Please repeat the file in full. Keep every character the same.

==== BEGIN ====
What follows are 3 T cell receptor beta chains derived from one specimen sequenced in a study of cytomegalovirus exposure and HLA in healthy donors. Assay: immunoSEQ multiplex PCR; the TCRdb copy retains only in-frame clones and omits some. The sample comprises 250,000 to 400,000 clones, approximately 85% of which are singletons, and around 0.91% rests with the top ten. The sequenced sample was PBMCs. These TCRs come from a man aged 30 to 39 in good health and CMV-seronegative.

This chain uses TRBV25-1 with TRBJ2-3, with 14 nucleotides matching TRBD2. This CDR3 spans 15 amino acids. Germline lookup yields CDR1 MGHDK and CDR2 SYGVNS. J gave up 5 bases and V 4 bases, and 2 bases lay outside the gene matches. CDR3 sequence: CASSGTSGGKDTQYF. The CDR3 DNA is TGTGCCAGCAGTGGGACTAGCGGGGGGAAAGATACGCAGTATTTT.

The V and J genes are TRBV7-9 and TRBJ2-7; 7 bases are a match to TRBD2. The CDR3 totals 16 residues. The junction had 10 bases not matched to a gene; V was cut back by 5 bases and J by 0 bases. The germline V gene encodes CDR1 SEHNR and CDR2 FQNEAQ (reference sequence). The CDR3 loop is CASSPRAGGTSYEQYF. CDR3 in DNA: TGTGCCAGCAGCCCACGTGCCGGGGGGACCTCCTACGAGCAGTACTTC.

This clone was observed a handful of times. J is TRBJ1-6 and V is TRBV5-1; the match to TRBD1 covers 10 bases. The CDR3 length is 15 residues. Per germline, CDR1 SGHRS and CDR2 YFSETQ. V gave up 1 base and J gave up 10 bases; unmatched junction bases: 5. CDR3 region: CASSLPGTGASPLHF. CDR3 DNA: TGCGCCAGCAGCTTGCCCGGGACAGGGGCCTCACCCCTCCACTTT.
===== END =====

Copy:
What follows are 3 T cell receptor beta chains derived from one specimen sequenced in a study of cytomegalovirus exposure and HLA in healthy donors. Assay: immunoSEQ multiplex PCR; the TCRdb copy retains only in-frame clones and omits some. The sample comprises 250,000 to 400,000 clones, approximately 85% of which are singletons, and around 0.91% rests with the top ten. The sequenced sample was PBMCs. These TCRs come from a man aged 30 to 39 in good health and CMV-seronegative.

This chain uses TRBV25-1 with TRBJ2-3, with 14 nucleotides matching TRBD2. This CDR3 spans 15 amino acids. Germline lookup yields CDR1 MGHDK and CDR2 SYGVNS. J gave up 5 bases and V 4 bases, and 2 bases lay outside the gene matches. CDR3 sequence: CASSGTSGGKDTQYF. The CDR3 DNA is TGTGCCAGCAGTGGGACTAGCGGGGGGAAAGATACGCAGTATTTT.

The V and J genes are TRBV7-9 and TRBJ2-7; 7 bases are a match to TRBD2. The CDR3 totals 16 residues. The junction had 10 bases not matched to a gene; V was cut back by 5 bases and J by 0 bases. The germline V gene encodes CDR1 SEHNR and CDR2 FQNEAQ (reference sequence). The CDR3 loop is CASSPRAGGTSYEQYF. CDR3 in DNA: TGTGCCAGCAGCCCACGTGCCGGGGGGACCTCCTACGAGCAGTACTTC.

This clone was observed a handful of times. J is TRBJ1-6 and V is TRBV5-1; the match to TRBD1 covers 10 bases. The CDR3 length is 15 residues. Per germline, CDR1 SGHRS and CDR2 YFSETQ. V gave up 1 base and J gave up 10 bases; unmatched junction bases: 5. CDR3 region: CASSLPGTGASPLHF. CDR3 DNA: TGCGCCAGCAGCTTGCCCGGGACAGGGGCCTCACCCCTCCACTTT.